Studio/Performance Amps for High-End Systems?

As a practicing (hobbyist) keyboard player and audiophile, I am familiar with why one would not use a guitar amplifier for a keyboard, for example. But, I notice that some of the finest brands of high-power power amplifiers for recording studios or live performances (QSC, Crest, Crown and more) cost hundred or thousands of dollars less than high-end "audiophile" power amplifiers of similar or fewer watts/channel. The specs of these musicians' amps, designed to play 20-20K full-range sound through very low impedances (often as low as 1 ohm) seem to equal those of, say, a McCormack, Classe, Krell amp.
Is there something I'm missing here? If one needs 500 wpc or more, why buy a McCormack DNA-500 for $7K when you can get a QSC with 800 wpc into 8 ohms, capable of driving a 1 ohm load, for $2500?
Is there something I'm missing here?

Amps for studios tend to be very precise.

Amps for high end audiophiles tend to be "softened".

Crown and Bryston are are simply excellent amps but the harshness you get with precision is not necessarily what domestic owners like. Some will claim it is distortion from SS high power designs and high amounts of negative feedback but I think it is more a factor of designs slightly tailored to cater to the tastes of the two camps. (Precise "you get what you get" versus a more relaxing laid back or "musical" sound)

Some audiophiles will complain that studio gear sounds like a PA. On the flip side, studio professionals will often complain about the coloration introduced by home consumer systems.

Audio engineers will often spend time listening to their mixes on "dumbed down" consumer systems rather than rely on just the studio sound. this is in order to see how the mix "translates" to the widest audience.

So what you get on most commercial recordings is dumbed down (especially dynamically) from the real thing anyway.

If your tastes run towards the precise approach then you are lucky because, indeed, some pro gear is good value compared to audiophile designs. However, teh converse is also true...some pro gear is stratospherically priced and many top studios are well over $1 million invested in gear/acoustics.
A lot of "stage" gear, not necessarily "studio" gear like Crown, QSC and Crest have higher distortion allowances. They are designed for volume and abuse more than quality. Also, the cooling fans in them are usually unbearable for a home system. I've got several at home for my whole house system and they are crude compared to my other gear. Even the connectors are not gold plated and usually are 1/4 jacks or balanced, not RCA.
I'd take my 20 SET tube amp against my 300 watt QSC any day!
I think it tends to be presentation. Every pro amp I have ever had in my systems has been forward and dynamic, but ultimately fatiguing.

With this said, in the right system pro amps do offer a heck of a lot of value.
More expensive amps are more expensive either because...

1) they use better parts/designs, thus cost to manufacture is higher
2) are produced in lower quantities, thus economy of production is a factor
3) are sold by companies that want more profit, so they sell them with higher margins (not a negative thing, nature of capitalism and allowing there to be products for everyone).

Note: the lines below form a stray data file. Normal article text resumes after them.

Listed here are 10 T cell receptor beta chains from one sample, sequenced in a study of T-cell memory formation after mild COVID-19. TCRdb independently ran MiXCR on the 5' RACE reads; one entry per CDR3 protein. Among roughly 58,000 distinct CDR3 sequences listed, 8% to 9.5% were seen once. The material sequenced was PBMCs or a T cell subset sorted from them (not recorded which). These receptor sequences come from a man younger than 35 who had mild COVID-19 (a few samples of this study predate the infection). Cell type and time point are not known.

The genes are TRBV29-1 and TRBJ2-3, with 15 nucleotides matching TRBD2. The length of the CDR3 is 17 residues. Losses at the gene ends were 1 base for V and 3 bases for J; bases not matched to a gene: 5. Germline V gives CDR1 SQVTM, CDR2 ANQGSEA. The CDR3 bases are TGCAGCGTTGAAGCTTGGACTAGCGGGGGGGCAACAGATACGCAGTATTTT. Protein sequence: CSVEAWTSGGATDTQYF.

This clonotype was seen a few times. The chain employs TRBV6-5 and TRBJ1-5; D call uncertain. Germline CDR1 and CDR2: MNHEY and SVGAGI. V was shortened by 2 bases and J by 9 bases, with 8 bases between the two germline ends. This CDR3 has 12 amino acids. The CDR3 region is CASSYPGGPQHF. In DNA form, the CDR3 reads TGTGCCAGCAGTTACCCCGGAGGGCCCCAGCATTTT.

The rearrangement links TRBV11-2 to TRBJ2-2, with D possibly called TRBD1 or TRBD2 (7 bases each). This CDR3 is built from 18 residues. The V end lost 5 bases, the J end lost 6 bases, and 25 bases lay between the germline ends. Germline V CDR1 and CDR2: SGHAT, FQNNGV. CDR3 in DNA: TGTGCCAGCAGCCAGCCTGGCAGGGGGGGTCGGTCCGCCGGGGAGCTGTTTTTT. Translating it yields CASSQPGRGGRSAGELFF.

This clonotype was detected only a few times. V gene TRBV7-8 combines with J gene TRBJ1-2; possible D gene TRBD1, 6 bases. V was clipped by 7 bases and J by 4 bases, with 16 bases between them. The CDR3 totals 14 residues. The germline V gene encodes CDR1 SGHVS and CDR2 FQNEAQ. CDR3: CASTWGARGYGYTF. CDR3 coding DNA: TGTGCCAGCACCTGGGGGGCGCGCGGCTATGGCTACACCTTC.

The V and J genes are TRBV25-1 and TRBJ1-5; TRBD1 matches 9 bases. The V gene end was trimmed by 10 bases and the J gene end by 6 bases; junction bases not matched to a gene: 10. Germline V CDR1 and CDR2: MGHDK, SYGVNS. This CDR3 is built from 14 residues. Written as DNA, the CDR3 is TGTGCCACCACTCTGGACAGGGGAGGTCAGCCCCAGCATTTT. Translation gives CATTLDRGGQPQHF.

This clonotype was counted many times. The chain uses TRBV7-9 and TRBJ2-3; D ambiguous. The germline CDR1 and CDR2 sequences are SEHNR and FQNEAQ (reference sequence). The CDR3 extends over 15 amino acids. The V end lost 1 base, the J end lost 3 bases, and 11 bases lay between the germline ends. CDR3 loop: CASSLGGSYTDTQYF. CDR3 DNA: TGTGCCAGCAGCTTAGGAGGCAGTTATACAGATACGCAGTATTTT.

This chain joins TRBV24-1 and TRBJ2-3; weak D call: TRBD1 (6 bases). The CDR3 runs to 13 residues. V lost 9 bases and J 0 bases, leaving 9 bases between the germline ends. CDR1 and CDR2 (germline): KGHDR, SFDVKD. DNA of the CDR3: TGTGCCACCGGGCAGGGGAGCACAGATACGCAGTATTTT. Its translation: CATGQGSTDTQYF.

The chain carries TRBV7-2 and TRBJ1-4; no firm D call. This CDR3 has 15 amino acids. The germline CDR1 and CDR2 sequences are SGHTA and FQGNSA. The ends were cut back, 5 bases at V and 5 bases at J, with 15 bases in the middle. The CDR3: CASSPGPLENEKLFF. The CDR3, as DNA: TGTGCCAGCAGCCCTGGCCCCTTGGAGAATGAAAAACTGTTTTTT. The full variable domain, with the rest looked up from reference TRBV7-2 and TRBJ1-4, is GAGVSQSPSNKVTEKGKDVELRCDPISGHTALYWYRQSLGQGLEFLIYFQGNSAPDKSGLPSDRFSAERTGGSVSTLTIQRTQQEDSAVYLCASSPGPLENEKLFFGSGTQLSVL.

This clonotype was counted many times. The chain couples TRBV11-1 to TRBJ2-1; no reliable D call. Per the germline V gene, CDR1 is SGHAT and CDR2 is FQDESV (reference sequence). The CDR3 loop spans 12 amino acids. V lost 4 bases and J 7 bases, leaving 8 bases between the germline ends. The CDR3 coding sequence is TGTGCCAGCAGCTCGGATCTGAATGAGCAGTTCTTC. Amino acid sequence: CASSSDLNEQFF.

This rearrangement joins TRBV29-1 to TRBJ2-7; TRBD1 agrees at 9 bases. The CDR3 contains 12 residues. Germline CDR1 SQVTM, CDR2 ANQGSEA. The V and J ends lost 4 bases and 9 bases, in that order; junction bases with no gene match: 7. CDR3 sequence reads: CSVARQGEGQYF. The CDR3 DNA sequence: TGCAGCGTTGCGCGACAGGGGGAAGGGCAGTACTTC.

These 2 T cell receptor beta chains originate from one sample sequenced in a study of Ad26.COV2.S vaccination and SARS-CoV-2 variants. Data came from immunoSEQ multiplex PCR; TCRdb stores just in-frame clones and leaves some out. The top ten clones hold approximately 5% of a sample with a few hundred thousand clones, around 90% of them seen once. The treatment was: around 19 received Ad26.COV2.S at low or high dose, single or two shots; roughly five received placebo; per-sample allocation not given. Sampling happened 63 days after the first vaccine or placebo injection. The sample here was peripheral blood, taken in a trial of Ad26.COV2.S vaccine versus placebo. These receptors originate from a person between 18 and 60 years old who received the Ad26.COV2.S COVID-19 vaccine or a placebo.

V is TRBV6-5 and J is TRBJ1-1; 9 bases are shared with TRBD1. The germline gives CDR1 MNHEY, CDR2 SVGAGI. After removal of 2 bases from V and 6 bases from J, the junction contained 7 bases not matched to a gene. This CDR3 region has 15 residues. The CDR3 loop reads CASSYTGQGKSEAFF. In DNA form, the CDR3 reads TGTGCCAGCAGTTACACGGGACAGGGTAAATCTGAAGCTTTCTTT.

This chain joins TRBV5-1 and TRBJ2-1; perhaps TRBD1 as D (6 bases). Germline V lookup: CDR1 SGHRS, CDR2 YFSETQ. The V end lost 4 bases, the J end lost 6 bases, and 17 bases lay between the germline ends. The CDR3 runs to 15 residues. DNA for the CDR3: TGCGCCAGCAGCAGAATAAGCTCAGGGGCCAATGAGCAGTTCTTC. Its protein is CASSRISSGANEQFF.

Your question is vague, though. When you say "pro" that is not an all encompassing defining label for all people that are "professionals" or make money in the production of music or sound for video/film. Some people would like to equate audiophile being equal to consumer, but that is simply not the case. There are audiophile professionals too.

There are many different factors to consider when quantifying an amplifier's performance, and absolute power output is just 1 factor amongst many. There are functions like THD, slew rate (very important in my mind), and as others have mentioned, heat / noise / efficiency considerations.

Audio equipment has many parallels to the watch. It is a synthesis of functionality and also as a piece of jewelry. Each person can make their own evaluation of what they need and how they will spend it. Some people might need the advanced functions of an aviators chronograph, while others like it just because it looks cool. There is nothing wrong with either viewpoint. Just realize that the line drawn between consumer and professional is more of a marketing demarcation than one of a technical division. Some consumers have become very good listeners and many professionals are much less concerned with accuracy than their target audience - just because of their expertise in engineering pleasant sounding pop/rock for the masses. To say that pro audio equipment is exempt from the "equipment as jewelry" effect is of course just not true.

At the end of the day, you have to make an informed decision as to what equipment to buy based upon its technical merits in your system. This might involve research and testing, or it might be based upon "word of mouth" or following in the footsteps of others... or maybe even based upon one being swayed by glossy advertisements. There are many multitudes of lemmings in both the consumer audio and professional audio markets that fall at all levels of the spectrum of informed / uninformed.
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